OK SO HEAR ME OUT, that Fall Out Boy x Kanye West collab from the mid-200s... was kinda fire. Most would question the combo today, but at this point, would probably just say it’s Kanye being Kanye, again. In 2007 though? A year where Fall Out Boy did a 1/4 million first week sales and Kanye was coming off his 4th straight triple platinum (or better) album, that pairing made a lot more sense than it should’ve.
The two joined forces on a remix of This Ain’t a Scene, It’s an Arm Race, a song that went platinum as a single, peaking at 2 on the Billboard Hot 100. Honestly, the combination turns out kinda funny, with Kanye’s verse being borderline comedy. Whether he meant it to be that way, I got no clue, and probably never will. Kanye’s first line of his verse is “Now, I don’t know what the hell this song is talking ‘bout, do you?” Might just be me, that’s lowkey funny as hell. I mean, Fall Out Boy’s frontman Patrick Stump does have a nice reputation for a delivery that’s, uh, “hard” to understand. There's something about Kanye’s brashness right off the bat, attacking that and the song’s lyrics, that's just always got me. Add in the second half of Ye’s verse where he raps:
“Take a look at Fall Out Boy; Since they ain’t black; When they get money they don’t ball out boy; They just buy tight jeans till they nuts hang all out boy; They figure Ye' dress tight; So we gon' dress tighter; He dress white, so we gon' dress whiter"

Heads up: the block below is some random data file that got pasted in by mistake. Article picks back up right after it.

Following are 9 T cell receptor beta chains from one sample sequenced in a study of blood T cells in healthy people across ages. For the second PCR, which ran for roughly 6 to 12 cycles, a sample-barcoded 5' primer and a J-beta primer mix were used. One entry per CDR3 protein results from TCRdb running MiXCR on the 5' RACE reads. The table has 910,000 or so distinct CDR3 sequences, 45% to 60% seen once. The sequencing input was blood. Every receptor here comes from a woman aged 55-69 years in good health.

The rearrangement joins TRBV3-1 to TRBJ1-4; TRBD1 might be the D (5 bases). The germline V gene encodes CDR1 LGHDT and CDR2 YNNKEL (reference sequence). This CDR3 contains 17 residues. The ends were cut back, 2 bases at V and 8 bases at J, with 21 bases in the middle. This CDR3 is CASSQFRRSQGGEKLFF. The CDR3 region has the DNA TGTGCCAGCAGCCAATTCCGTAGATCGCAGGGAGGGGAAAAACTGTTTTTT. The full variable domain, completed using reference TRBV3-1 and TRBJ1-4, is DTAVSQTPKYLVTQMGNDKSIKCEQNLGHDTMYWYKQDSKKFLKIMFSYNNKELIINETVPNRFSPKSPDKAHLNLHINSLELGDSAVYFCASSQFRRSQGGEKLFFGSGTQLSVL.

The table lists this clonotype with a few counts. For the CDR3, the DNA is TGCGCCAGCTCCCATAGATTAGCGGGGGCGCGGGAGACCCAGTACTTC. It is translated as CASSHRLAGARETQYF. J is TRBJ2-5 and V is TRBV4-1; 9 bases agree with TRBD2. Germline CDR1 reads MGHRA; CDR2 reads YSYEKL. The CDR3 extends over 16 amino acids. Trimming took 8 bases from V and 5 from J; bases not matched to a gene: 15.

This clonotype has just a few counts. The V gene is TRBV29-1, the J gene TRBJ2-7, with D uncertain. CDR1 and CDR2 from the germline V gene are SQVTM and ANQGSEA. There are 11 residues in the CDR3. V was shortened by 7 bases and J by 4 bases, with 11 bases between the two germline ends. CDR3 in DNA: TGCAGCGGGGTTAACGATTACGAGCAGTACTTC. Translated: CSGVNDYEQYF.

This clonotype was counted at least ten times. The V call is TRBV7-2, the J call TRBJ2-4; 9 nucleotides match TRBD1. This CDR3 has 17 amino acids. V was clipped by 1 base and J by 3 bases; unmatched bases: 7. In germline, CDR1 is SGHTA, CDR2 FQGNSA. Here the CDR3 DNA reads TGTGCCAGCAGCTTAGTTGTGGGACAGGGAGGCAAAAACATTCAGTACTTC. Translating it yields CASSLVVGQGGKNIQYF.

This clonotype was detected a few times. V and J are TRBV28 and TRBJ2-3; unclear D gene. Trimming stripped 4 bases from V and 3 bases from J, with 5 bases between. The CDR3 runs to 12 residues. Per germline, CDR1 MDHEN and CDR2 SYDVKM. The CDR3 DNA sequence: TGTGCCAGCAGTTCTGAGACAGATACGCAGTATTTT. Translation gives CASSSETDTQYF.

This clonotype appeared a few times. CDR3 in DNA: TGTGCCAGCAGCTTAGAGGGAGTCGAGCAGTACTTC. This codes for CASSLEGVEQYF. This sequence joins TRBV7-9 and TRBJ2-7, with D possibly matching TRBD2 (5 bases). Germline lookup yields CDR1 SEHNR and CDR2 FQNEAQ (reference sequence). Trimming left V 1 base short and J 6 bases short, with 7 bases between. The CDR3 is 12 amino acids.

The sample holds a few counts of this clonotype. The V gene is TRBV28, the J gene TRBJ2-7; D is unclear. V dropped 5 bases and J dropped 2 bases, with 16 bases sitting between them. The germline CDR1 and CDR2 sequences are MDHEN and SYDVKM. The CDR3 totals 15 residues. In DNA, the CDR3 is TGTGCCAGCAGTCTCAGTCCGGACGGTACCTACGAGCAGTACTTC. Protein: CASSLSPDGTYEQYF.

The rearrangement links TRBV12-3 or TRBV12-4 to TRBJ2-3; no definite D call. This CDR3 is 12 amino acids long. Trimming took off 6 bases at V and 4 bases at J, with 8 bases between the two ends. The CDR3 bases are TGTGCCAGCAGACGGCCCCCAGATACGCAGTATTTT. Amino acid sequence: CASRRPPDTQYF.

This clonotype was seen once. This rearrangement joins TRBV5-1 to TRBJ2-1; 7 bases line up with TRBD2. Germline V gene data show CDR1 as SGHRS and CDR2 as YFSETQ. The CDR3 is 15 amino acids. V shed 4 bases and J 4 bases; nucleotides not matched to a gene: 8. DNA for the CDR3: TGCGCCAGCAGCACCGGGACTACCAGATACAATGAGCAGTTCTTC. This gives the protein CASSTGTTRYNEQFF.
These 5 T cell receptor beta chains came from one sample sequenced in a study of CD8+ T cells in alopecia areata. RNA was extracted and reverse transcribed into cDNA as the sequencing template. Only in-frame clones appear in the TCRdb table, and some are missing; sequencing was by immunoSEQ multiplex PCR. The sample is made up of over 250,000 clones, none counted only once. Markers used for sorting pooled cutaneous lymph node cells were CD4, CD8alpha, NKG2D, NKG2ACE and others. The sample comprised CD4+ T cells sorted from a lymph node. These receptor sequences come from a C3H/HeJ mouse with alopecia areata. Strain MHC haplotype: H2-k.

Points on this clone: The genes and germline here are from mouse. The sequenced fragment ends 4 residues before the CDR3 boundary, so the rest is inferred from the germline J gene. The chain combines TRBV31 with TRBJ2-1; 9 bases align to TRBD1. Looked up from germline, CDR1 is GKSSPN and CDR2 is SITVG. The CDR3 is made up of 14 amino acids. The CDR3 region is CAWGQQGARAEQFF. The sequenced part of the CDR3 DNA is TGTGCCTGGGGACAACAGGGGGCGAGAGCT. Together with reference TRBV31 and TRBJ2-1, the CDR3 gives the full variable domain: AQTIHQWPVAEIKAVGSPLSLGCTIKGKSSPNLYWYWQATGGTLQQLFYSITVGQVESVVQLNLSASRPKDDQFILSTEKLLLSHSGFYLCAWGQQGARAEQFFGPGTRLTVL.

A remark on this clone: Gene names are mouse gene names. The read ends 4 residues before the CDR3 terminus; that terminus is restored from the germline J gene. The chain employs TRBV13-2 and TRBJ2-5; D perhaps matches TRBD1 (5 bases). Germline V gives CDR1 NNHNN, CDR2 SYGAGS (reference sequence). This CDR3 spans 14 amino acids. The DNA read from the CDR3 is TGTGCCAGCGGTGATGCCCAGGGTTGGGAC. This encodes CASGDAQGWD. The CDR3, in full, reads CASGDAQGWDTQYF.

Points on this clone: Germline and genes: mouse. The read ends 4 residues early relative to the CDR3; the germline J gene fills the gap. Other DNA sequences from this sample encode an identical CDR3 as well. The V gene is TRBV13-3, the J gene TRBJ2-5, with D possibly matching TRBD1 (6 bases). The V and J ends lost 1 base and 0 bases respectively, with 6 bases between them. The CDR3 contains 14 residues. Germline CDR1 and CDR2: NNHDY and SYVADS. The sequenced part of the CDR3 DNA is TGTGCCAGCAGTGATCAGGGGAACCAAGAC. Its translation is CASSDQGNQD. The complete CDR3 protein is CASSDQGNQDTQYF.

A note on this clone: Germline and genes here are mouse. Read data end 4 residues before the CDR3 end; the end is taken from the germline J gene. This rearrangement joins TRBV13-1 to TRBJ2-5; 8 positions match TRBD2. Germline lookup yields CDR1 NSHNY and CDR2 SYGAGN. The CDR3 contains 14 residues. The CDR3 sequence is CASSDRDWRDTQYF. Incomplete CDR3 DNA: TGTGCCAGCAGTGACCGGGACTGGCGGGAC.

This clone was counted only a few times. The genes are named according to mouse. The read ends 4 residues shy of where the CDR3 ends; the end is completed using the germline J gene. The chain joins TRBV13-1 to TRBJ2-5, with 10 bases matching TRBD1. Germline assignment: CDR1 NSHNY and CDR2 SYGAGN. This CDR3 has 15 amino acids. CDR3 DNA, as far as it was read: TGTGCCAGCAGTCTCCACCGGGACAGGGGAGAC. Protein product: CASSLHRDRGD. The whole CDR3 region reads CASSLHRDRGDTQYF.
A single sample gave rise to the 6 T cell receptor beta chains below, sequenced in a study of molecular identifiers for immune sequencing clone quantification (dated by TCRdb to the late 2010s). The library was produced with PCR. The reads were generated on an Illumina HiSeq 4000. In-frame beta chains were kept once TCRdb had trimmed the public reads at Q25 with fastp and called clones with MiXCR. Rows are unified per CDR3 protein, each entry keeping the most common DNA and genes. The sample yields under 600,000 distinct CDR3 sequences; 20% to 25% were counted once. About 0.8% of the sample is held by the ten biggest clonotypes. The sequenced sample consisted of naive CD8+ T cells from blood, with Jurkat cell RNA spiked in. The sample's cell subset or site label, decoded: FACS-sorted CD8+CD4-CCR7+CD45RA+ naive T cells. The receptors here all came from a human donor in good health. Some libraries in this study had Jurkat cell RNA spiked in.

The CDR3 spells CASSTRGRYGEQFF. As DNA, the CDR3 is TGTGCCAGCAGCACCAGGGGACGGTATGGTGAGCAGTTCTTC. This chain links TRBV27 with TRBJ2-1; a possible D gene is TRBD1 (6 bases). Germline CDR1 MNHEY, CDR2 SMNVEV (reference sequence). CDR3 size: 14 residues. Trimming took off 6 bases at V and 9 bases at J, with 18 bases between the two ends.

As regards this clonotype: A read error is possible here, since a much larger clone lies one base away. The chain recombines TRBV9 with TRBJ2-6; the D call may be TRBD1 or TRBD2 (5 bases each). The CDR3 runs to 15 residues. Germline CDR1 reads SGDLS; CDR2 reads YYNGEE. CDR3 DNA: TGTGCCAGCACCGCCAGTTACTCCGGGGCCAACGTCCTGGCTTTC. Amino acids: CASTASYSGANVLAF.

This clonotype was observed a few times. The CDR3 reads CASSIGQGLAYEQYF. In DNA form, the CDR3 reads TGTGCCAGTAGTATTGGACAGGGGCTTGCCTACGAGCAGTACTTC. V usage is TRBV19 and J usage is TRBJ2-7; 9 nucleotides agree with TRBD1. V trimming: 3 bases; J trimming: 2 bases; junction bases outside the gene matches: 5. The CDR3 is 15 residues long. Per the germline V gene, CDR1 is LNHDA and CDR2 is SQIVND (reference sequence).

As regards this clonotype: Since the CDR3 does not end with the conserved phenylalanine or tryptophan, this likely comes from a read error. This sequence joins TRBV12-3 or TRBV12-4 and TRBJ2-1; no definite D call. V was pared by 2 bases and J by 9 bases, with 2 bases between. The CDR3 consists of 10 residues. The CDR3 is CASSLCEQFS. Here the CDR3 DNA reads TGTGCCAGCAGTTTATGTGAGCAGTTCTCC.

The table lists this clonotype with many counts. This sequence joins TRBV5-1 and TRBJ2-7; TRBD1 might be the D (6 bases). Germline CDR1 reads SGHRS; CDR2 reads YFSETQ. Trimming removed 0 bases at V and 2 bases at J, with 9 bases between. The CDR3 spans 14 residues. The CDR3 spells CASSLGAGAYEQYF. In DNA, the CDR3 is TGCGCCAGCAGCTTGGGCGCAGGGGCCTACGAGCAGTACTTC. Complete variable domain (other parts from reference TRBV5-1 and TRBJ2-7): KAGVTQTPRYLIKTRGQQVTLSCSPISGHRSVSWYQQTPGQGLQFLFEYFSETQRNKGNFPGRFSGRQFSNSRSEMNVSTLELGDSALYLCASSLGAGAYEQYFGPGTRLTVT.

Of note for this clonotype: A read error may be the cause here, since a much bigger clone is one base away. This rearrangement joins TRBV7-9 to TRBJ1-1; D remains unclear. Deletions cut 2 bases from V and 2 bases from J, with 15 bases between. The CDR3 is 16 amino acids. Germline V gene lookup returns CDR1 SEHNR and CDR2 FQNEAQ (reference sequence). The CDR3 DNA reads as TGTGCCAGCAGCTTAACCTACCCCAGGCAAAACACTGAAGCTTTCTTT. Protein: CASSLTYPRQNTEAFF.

I don’t know man, that’s just funny to me. Fall Out Boy wrote this song about their newfound popularity and their impact on the scene community. Knowing that, but then hearing Kanye hop on the remix and rap bout this type of shit never fails to make me laugh.
Beside all that, the song itself is actually pretty good. Much more importantly though, it helped to break down the barrier between genres. There were a lot of interesting albums and songs during the mid-2000s, many of which were the precursor us to this genre-fluid music industry we more or less have today (looking at bands like Linkin Park/Fort Minor and Hollywood Undead). This one song though, it always stuck out to me. While whether or not it stands the test of time is highly questionable, it still deserves its place in music history. Give it a listen, you can decide for yourself if it’s still a good song or just some weird ass collab we never needed in our lives.
While you're at it, check out the music video for the OG song to remind yourself that mid-2000s was filled with highs and lows. Them fashion trends though? Definitely not a high point of the decade.